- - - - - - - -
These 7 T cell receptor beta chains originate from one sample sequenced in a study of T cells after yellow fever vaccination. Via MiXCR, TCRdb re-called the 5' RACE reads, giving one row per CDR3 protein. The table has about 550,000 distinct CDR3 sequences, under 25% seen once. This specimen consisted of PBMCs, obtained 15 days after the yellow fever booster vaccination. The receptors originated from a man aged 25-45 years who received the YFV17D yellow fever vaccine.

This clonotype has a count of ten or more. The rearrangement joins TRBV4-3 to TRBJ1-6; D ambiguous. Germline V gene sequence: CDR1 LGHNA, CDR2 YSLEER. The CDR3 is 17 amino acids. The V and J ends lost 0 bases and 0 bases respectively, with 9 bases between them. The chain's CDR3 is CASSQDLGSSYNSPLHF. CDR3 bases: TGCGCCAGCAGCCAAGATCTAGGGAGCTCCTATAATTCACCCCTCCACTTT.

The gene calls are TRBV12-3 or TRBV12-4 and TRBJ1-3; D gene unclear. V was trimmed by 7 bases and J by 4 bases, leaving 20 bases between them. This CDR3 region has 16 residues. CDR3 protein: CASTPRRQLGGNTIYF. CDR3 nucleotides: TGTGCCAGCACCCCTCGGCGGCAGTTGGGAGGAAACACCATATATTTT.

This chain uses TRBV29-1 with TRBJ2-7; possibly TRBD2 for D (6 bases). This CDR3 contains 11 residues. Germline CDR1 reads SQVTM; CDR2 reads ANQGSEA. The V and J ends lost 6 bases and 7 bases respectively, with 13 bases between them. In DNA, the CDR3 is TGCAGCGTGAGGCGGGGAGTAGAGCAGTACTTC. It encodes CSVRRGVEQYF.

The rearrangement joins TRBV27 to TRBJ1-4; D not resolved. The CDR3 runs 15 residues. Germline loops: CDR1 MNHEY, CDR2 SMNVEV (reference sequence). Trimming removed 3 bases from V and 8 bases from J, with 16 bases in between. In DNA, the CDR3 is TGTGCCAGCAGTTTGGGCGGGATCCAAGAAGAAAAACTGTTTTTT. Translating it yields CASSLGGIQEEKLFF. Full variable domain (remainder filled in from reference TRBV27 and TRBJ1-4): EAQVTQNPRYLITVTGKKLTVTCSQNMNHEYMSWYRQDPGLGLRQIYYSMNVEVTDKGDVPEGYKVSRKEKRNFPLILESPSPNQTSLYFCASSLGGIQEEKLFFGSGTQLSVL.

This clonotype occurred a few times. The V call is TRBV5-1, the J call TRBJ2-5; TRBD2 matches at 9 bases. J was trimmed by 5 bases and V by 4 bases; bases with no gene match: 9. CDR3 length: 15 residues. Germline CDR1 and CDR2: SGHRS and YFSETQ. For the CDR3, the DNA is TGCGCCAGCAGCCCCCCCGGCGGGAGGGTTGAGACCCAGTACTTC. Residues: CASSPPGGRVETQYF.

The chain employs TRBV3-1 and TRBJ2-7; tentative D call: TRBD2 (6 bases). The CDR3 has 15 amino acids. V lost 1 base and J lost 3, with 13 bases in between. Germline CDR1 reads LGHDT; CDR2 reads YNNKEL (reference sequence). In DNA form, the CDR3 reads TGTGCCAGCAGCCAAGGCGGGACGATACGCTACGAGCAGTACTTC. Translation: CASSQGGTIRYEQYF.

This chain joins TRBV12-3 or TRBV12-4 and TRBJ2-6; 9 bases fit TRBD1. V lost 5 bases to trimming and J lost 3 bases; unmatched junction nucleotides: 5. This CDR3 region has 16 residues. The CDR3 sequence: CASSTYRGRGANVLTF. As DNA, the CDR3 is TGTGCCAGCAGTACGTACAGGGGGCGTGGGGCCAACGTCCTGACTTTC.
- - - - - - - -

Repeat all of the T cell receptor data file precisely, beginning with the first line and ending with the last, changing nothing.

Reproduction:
These 7 T cell receptor beta chains originate from one sample sequenced in a study of T cells after yellow fever vaccination. Via MiXCR, TCRdb re-called the 5' RACE reads, giving one row per CDR3 protein. The table has about 550,000 distinct CDR3 sequences, under 25% seen once. This specimen consisted of PBMCs, obtained 15 days after the yellow fever booster vaccination. The receptors originated from a man aged 25-45 years who received the YFV17D yellow fever vaccine.

This clonotype has a count of ten or more. The rearrangement joins TRBV4-3 to TRBJ1-6; D ambiguous. Germline V gene sequence: CDR1 LGHNA, CDR2 YSLEER. The CDR3 is 17 amino acids. The V and J ends lost 0 bases and 0 bases respectively, with 9 bases between them. The chain's CDR3 is CASSQDLGSSYNSPLHF. CDR3 bases: TGCGCCAGCAGCCAAGATCTAGGGAGCTCCTATAATTCACCCCTCCACTTT.

The gene calls are TRBV12-3 or TRBV12-4 and TRBJ1-3; D gene unclear. V was trimmed by 7 bases and J by 4 bases, leaving 20 bases between them. This CDR3 region has 16 residues. CDR3 protein: CASTPRRQLGGNTIYF. CDR3 nucleotides: TGTGCCAGCACCCCTCGGCGGCAGTTGGGAGGAAACACCATATATTTT.

This chain uses TRBV29-1 with TRBJ2-7; possibly TRBD2 for D (6 bases). This CDR3 contains 11 residues. Germline CDR1 reads SQVTM; CDR2 reads ANQGSEA. The V and J ends lost 6 bases and 7 bases respectively, with 13 bases between them. In DNA, the CDR3 is TGCAGCGTGAGGCGGGGAGTAGAGCAGTACTTC. It encodes CSVRRGVEQYF.

The rearrangement joins TRBV27 to TRBJ1-4; D not resolved. The CDR3 runs 15 residues. Germline loops: CDR1 MNHEY, CDR2 SMNVEV (reference sequence). Trimming removed 3 bases from V and 8 bases from J, with 16 bases in between. In DNA, the CDR3 is TGTGCCAGCAGTTTGGGCGGGATCCAAGAAGAAAAACTGTTTTTT. Translating it yields CASSLGGIQEEKLFF. Full variable domain (remainder filled in from reference TRBV27 and TRBJ1-4): EAQVTQNPRYLITVTGKKLTVTCSQNMNHEYMSWYRQDPGLGLRQIYYSMNVEVTDKGDVPEGYKVSRKEKRNFPLILESPSPNQTSLYFCASSLGGIQEEKLFFGSGTQLSVL.

This clonotype occurred a few times. The V call is TRBV5-1, the J call TRBJ2-5; TRBD2 matches at 9 bases. J was trimmed by 5 bases and V by 4 bases; bases with no gene match: 9. CDR3 length: 15 residues. Germline CDR1 and CDR2: SGHRS and YFSETQ. For the CDR3, the DNA is TGCGCCAGCAGCCCCCCCGGCGGGAGGGTTGAGACCCAGTACTTC. Residues: CASSPPGGRVETQYF.

The chain employs TRBV3-1 and TRBJ2-7; tentative D call: TRBD2 (6 bases). The CDR3 has 15 amino acids. V lost 1 base and J lost 3, with 13 bases in between. Germline CDR1 reads LGHDT; CDR2 reads YNNKEL (reference sequence). In DNA form, the CDR3 reads TGTGCCAGCAGCCAAGGCGGGACGATACGCTACGAGCAGTACTTC. Translation: CASSQGGTIRYEQYF.

This chain joins TRBV12-3 or TRBV12-4 and TRBJ2-6; 9 bases fit TRBD1. V lost 5 bases to trimming and J lost 3 bases; unmatched junction nucleotides: 5. This CDR3 region has 16 residues. The CDR3 sequence: CASSTYRGRGANVLTF. As DNA, the CDR3 is TGTGCCAGCAGTACGTACAGGGGGCGTGGGGCCAACGTCCTGACTTTC.